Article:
Documenting Coboconk's missing memories
By Jenn Watt
Published Aug. 11, 2016
A finished quilt never quite looks like you imagine when you started, Ellie MacNeil says. It has a life of its own, taking its own shape and form as you work.
In that way, quilting is much like writing, the Miners Bay resident has discovered in her first book: Memories from Main Street Coboconk, an oral history of the village she grew up in.
“I belong to the genealogy society based in Minden and there was a display in the genealogy resource room. It was a map of main street Minden and just a brief list of the owners from the beginning until the modern time. I thought, wouldn’t that be a great place to start working on the history of Coboconk. It didn’t turn out that way,” laughs MacNeil, sitting on her back porch on a warm summer morning.
On the table sit two copies of the result of that project: a collection of memories about the town that she and Karin Mackie assembled over the last four years.
MacNeil was born Eleanor White and grew up on a century farm just outside of Coboconk, also referred to commonly as “Coby.” Although her family recently sold the property, MacNeil says the deed reads 1864.
MacNeil spent her whole life in the area, working as a teacher-librarian in Cameron and moving to Miners Bay in the 1990s. Now retired, she dedicates a sizeable amount of her time to documenting history. Aside from her most recent book, she has also worked on the annual calendar project, which publishes old photographs of the village, as well as her family genealogy work.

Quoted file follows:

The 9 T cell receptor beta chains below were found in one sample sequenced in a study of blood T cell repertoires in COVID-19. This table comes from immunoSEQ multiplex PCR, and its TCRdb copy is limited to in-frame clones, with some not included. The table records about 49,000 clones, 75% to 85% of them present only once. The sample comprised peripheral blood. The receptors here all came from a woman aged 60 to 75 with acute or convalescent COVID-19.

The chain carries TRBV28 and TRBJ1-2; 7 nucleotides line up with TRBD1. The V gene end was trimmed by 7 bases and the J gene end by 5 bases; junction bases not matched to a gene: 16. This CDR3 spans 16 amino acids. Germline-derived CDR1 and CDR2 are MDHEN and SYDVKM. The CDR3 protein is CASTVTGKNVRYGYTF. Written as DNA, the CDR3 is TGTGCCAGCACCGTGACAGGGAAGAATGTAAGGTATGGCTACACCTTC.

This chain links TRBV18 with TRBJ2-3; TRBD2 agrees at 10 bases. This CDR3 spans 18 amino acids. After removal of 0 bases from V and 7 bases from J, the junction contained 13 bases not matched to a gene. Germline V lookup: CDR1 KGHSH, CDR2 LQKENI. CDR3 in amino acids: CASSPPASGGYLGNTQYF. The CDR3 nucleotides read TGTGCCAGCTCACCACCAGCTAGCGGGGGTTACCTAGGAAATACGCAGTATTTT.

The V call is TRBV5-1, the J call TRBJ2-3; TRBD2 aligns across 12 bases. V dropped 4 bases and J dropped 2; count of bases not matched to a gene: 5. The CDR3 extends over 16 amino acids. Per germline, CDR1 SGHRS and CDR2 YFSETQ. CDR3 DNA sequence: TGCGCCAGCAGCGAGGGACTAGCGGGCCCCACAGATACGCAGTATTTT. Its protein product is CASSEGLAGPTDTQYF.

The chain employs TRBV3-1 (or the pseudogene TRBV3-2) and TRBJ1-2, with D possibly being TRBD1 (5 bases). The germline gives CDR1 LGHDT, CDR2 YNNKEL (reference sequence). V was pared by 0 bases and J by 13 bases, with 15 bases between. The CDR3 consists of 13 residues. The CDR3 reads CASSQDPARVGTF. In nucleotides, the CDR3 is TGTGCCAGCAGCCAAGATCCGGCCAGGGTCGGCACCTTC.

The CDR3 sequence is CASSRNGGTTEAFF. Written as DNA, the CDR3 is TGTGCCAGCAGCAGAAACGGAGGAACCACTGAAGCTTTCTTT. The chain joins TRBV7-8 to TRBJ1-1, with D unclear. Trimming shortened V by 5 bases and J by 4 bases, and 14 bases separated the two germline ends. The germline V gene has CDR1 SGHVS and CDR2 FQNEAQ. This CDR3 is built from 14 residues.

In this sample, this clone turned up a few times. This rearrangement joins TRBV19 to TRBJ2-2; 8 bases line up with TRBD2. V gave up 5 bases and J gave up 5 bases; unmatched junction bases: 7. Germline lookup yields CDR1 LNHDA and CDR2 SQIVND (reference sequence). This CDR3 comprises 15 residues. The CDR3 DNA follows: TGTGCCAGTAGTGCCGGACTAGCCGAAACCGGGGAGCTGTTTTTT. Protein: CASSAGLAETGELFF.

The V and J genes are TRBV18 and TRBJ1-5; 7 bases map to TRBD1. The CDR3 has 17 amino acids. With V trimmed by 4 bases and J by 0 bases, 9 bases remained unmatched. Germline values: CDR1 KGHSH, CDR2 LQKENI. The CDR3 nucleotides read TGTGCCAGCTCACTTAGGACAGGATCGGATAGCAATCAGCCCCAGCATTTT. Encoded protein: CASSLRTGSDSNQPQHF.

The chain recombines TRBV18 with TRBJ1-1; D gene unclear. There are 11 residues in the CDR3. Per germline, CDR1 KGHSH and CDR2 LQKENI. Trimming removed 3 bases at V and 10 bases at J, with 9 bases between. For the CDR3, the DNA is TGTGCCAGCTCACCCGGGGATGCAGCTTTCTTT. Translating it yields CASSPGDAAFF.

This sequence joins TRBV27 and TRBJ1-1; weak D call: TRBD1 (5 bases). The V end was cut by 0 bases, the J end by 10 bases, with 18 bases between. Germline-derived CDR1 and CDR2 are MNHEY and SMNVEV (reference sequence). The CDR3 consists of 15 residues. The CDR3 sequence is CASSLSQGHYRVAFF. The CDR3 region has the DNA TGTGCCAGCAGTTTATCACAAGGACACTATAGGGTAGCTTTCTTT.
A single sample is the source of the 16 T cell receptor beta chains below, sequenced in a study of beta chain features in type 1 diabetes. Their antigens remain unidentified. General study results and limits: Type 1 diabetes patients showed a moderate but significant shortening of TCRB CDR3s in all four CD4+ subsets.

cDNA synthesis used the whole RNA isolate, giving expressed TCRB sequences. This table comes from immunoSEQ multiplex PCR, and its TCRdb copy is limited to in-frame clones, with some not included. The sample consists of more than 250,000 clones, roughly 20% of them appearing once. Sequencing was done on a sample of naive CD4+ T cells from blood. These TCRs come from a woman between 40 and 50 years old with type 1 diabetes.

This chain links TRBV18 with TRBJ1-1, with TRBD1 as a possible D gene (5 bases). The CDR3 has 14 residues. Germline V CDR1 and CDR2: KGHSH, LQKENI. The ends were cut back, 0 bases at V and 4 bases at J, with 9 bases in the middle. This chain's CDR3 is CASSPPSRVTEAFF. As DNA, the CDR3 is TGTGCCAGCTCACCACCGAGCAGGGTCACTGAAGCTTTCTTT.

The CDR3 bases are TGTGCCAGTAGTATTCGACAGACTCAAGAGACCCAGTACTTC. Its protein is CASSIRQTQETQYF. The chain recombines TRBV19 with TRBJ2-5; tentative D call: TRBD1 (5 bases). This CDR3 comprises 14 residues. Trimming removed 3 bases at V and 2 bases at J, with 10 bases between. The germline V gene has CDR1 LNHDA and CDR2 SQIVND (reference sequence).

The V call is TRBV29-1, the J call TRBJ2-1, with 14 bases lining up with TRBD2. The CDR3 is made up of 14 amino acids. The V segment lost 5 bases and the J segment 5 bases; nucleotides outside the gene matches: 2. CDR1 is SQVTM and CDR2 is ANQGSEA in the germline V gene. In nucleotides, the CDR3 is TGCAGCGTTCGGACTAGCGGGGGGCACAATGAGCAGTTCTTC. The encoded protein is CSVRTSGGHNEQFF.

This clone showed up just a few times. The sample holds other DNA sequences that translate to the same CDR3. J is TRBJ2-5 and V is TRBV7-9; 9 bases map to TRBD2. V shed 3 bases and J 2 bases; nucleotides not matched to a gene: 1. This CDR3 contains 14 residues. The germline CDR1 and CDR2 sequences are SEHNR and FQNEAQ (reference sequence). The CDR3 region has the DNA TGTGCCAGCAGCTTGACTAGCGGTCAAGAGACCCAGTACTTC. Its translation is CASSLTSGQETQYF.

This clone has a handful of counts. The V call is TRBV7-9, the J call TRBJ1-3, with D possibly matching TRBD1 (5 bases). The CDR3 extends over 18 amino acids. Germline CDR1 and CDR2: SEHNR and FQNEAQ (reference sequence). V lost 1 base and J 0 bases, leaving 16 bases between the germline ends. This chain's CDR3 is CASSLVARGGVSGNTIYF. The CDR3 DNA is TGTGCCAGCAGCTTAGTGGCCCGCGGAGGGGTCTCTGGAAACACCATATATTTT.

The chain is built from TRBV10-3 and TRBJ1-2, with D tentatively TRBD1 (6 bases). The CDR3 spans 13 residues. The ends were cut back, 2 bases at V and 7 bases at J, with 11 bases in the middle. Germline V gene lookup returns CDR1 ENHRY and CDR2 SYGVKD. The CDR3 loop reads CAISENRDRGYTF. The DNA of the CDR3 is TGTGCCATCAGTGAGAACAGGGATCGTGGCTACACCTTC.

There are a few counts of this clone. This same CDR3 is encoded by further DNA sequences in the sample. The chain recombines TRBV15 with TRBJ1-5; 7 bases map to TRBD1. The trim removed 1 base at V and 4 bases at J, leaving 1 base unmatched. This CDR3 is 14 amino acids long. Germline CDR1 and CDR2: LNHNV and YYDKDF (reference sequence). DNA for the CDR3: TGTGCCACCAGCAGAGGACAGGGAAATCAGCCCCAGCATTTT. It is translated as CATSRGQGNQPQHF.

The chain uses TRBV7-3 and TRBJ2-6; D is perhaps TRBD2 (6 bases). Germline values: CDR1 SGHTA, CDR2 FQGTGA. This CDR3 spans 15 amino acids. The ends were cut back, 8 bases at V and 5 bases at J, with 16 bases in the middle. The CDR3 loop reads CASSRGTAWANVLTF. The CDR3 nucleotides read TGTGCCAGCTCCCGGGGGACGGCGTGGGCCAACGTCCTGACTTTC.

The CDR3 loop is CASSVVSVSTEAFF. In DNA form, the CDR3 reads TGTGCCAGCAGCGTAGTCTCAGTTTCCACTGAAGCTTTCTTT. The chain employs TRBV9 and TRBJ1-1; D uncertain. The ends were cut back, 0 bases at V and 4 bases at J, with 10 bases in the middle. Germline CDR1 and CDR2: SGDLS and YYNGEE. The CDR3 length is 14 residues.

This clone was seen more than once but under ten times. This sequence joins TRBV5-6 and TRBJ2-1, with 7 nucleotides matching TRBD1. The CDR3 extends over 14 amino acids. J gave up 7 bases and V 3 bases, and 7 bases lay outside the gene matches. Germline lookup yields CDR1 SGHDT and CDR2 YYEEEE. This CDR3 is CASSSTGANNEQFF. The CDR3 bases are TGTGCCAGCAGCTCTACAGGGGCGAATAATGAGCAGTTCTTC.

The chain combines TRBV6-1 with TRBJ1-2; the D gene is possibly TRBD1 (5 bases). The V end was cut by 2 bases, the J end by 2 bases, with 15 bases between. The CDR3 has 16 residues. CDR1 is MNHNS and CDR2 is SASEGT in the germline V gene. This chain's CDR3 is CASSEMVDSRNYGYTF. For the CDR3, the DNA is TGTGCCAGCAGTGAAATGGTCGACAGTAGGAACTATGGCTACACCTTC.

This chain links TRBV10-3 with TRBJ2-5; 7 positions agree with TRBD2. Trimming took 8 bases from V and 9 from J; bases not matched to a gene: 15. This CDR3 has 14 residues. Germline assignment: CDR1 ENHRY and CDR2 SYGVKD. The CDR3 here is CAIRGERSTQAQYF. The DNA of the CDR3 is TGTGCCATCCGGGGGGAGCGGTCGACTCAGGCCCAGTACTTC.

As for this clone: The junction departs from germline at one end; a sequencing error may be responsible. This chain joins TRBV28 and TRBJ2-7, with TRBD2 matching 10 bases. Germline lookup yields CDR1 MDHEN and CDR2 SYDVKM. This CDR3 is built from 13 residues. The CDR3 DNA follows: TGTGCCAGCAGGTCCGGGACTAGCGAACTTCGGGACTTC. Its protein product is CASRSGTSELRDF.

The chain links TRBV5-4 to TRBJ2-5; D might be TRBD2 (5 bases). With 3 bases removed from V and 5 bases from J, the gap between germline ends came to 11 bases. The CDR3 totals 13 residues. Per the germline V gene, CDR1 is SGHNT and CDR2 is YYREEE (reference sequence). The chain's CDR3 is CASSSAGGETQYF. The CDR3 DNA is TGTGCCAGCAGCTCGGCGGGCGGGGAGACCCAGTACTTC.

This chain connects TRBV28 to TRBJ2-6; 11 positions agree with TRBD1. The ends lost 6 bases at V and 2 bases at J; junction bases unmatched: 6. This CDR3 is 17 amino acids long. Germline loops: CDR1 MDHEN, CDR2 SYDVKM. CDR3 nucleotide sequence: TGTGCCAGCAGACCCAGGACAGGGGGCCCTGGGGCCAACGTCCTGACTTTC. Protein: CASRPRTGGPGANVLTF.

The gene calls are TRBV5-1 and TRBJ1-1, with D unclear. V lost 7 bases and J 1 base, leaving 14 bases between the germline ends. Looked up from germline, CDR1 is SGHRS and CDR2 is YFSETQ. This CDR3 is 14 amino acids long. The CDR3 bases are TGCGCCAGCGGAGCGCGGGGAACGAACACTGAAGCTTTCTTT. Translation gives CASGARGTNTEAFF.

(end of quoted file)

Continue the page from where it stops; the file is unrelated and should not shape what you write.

Very little else has been written about the village of 700 that sits on the northern end of the City of Kawartha Lakes. Other than a few mentions in other histories, Coboconk has gone almost undocumented.
MacNeil and Mackie sought to change that, conducting interviews with those who remember when the village used to be the last stop on the rail line, with an economy powered by limestone and lumber.
“It’s the memories of Coby, not cold facts. There are facts in there, but that isn’t my purpose of doing it,” says MacNeil.
Originally, the idea was to only profile businesses on the main street, but information offered up about other aspects of the community persuaded the women to change the focus from “memories of main street” to “memories from main street,” which allowed them to include other interesting parts of the town.
The word “memories” was also carefully selected to indicate that this isn’t a textbook – it’s what people remember.
To that end, she starts the book with a Jamaican proverb: “If it’s not the whole truth, it’s close.” Memories aren’t perfect recollections, but they paint a colourful picture.
The book has also required she do some detective work, something MacNeil clearly relishes.
“It’s a jigsaw puzzle that’s never done,” she says.
“When you stumble across something you didn’t know or you weren’t looking for, your adrenalin just skyrockets.”
Finding that history and documenting it is not only a thrill for the author, but a service to the community. Knowing the background of the village you are standing in is life-enriching, she says.